Tuesday 2 March 2010

Nothing to hide, plenty to fear

Do you sometimes wonder whether the human rights of the transsexual community might be commanding a disproportionate amount of our legislators’ attention?

Already this year there have been suggestions that it might be in breach of transsexual rights for skirts to form part of school uniforms, and for full body scanners to be installed at airports.

My problem with working up to a full-blooded rant about the latter is that frankly any excuse will do if it puts a spoke in the revolting plan to subject every air traveller to a “virtual strip search” before they are allowed on a plane.

Ah, the objection will come, so you’d rather be blown up mid-flight by some loon with half a pound of Semtex sewn into his undercrackers? Obviously not, but the fanatics have already progressed to smuggling explosives internally, so where do you stop? X-rays and CAT scans for every traveller, complementing those smart new ticket gates at the Central Station?

As I recall I was still at primary school when I was introduced to the traditional question put to would-be conscientious objectors during the world wars: how would you react if you found a group of German soldiers about to rape your sister?

I won no marks for my smart response: with considerable surprise, since so far as I know I haven’t got a sister.

Last week I was fortunate to attend a dinner at which the charming Shami Chakrabarti, director of Liberty, attempted to deal with the 2010 equivalent: how would she respond if terrorists had planted a ticking nuclear bomb and torture might help to persuade a suspect to reveal its location?

With great honesty, she concluded that she could not say exactly how she would react if she found herself charged with that grave but vanishingly unlikely responsibility. But since it is vanishingly unlikely, how can it possibly be right to frame public policy on the off-chance that it might arise?

The whole apparatus of extraordinary rendition, torture and extra-judicial killing simply erases the difference between us good guys and the baddies we are supposed to be combating. And quite apart from this moral case, there is the simple practical one that it stirs up resentment in a way perfectly calculated to win more recruits to the terrorist cause.

In all the arguments about CCTV surveillance, identity cards, DNA testing and ever-tighter security, you will hear the siren voice proclaiming “If you’ve nothing to hide, you’ve nothing to fear.” Few things have shocked me more over the years than attending functions full of well-fed, middle class people at which politicians and law enforcers have assured us that planned inroads into traditional liberties are not intended to affect People Like Us.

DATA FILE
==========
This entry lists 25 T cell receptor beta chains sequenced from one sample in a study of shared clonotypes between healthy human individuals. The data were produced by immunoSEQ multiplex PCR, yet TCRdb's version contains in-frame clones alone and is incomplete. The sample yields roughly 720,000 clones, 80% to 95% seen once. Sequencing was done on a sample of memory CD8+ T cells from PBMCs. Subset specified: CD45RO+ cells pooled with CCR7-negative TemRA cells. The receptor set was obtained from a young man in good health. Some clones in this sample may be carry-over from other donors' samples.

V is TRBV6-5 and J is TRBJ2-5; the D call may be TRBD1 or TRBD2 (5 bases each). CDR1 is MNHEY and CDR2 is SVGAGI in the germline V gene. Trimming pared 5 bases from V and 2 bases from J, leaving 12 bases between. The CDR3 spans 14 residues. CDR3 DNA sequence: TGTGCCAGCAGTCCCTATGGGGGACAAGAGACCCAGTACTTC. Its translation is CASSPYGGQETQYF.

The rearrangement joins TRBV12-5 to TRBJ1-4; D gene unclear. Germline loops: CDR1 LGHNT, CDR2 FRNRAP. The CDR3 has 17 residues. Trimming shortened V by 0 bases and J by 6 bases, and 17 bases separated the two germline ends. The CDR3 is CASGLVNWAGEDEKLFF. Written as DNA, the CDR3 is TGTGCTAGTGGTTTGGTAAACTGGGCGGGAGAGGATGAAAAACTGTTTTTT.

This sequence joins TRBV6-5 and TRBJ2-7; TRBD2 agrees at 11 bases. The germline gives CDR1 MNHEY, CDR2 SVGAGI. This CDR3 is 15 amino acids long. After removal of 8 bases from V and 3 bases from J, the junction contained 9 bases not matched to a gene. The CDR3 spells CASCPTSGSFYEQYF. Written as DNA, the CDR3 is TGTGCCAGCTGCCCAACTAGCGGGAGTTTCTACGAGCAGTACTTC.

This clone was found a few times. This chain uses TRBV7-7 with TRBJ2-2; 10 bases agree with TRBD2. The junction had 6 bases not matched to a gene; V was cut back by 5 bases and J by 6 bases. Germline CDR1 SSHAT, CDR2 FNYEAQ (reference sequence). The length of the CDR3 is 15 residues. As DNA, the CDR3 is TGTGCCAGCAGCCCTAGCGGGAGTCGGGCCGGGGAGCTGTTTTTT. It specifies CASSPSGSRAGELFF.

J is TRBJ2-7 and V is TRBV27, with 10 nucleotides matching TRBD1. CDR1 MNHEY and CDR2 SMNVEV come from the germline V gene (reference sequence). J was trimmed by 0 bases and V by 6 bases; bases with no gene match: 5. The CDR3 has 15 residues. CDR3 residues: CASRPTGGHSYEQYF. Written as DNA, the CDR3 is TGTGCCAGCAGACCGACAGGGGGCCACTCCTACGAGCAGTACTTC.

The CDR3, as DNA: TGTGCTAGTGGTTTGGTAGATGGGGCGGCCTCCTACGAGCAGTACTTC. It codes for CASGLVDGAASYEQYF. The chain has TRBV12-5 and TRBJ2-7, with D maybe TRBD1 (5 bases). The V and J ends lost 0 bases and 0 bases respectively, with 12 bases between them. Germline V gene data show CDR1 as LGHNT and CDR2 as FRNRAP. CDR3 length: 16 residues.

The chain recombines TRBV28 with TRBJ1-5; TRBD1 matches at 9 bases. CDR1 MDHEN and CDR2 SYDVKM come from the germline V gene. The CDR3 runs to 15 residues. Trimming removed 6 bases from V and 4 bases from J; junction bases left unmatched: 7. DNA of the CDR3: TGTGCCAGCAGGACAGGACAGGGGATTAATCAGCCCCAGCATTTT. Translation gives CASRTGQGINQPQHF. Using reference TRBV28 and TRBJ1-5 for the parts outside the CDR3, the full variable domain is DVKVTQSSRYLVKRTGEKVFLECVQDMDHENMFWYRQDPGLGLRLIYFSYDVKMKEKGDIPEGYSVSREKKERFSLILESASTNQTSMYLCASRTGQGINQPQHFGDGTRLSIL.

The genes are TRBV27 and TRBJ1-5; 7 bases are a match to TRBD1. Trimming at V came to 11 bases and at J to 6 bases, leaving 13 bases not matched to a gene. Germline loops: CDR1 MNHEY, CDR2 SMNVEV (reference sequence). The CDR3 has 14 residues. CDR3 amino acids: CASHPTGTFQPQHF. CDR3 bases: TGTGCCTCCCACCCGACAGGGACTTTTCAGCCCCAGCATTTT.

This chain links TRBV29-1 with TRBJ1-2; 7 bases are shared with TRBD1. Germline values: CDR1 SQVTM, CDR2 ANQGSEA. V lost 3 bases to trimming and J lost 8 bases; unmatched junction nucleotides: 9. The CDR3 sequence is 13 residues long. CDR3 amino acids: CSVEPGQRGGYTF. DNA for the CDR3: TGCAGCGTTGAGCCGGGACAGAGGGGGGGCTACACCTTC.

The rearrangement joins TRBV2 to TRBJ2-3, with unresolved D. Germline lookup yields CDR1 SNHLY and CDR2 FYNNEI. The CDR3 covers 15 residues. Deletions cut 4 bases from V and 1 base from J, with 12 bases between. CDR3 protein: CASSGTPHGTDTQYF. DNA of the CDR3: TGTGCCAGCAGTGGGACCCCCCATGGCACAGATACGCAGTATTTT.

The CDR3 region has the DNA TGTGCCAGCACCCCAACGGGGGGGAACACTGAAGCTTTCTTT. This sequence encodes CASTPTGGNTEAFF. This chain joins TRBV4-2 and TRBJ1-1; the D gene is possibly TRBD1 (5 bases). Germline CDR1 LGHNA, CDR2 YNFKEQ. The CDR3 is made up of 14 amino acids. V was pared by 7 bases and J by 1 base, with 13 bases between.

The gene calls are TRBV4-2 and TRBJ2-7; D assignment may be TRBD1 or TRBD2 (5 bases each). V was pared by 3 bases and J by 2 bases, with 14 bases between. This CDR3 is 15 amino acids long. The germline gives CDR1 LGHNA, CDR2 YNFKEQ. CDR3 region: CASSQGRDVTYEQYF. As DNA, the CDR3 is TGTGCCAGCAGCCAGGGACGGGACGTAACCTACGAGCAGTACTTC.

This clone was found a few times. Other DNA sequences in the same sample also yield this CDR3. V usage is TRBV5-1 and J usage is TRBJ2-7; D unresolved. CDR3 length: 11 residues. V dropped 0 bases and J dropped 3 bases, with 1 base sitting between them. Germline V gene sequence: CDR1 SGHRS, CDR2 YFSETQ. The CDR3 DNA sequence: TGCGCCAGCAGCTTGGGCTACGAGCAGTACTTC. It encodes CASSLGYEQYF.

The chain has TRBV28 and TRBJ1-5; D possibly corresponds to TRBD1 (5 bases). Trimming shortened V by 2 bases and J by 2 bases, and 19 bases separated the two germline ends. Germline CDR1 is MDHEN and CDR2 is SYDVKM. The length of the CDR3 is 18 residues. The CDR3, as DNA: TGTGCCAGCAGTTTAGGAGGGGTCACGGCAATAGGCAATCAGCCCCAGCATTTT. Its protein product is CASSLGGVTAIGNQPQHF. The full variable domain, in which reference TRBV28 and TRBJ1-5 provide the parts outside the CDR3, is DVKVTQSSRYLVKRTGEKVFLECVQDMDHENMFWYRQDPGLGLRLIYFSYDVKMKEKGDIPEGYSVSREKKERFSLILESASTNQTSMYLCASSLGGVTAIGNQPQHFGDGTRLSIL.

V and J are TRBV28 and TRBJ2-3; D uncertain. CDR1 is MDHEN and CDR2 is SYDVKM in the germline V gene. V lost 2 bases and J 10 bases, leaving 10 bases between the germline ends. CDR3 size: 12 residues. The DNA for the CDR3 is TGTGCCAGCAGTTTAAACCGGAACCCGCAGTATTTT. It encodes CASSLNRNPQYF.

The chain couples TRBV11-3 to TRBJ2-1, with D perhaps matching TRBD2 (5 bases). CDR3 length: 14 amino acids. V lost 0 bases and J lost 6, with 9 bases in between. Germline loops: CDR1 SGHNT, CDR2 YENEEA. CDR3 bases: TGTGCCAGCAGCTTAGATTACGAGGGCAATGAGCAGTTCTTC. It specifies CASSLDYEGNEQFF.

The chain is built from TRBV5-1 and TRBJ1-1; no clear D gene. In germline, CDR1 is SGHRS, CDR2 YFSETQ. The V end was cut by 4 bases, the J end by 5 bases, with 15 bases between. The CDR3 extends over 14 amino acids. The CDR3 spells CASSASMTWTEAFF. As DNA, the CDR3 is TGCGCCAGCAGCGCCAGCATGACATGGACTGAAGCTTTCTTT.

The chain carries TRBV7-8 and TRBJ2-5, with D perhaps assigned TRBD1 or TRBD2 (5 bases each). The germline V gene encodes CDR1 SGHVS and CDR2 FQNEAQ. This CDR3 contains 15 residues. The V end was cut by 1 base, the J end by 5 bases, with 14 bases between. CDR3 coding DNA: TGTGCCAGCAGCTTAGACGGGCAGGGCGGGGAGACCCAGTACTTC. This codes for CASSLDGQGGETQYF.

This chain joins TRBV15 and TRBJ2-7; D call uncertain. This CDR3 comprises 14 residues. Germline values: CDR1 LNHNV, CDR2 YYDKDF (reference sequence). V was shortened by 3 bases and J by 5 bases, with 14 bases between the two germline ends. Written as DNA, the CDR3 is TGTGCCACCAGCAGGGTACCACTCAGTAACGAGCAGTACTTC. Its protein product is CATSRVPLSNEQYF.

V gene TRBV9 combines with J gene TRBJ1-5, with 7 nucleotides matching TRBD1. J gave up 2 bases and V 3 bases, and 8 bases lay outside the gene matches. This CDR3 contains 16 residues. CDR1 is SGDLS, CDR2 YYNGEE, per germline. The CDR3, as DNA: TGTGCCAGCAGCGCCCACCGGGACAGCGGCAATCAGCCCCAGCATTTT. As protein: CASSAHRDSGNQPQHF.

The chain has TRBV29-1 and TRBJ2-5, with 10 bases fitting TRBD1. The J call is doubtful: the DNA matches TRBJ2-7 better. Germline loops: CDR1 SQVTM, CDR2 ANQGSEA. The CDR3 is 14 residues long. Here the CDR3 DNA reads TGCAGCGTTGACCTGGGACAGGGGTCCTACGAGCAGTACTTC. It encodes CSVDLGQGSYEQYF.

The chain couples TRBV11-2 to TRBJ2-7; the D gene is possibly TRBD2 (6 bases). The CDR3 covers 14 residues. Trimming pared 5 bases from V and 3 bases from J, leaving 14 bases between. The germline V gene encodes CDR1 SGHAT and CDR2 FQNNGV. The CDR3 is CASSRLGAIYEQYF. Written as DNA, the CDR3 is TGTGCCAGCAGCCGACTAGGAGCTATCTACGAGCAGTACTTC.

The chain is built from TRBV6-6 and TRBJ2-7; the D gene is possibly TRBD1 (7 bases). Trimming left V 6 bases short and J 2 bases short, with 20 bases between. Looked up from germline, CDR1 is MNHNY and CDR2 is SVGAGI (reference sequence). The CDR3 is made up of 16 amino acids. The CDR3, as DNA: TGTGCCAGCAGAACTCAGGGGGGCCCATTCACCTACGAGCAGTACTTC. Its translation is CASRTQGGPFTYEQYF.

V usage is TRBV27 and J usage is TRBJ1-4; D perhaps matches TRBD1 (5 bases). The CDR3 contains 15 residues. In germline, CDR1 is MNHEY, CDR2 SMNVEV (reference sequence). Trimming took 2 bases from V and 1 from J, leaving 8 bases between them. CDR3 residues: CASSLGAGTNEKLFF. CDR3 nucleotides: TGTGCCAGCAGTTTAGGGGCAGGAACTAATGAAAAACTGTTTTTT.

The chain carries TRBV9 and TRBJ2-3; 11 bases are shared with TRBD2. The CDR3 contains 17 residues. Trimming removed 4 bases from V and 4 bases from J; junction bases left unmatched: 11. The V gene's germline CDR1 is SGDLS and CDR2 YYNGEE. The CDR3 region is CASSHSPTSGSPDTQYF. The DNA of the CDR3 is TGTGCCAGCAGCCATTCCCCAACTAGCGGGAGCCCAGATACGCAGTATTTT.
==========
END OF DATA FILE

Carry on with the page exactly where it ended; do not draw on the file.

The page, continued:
Dear me, no. Of course cracking down on yobboes swilling lager in the streets will not prevent you enjoying a civilised bottle of champagne with your picnic at Glyndebourne. Except, of course, that the universal law of unintended consequences usually means that each small erosion of someone else’s freedom tends to have knock-on effects that no-one thought through.

Every premature death is sad, whether it results from terrorism, dodgy street furniture, careless driving, inadequate parenting, the employment of a homicidal maniac or excessive consumption of lard, fags and ale. But the reaction to each such fatality is now the demand that “something must be done”, resulting in a culture of legislation, monitoring and preaching that is ultimately depriving us of our dignity as a free people as surely as being inspected naked on an airport scanner.

The control society steadily encroaching upon us will ultimately fail by alienating vast numbers of naturally law-abiding people to the point where they take a stand and say “No more”. With politicians allegedly in listening mode before the General Election, let 2010 be the year we begin to recover a sense of proportion.

Originally published in The Journal, Newcastle upon Tyne.

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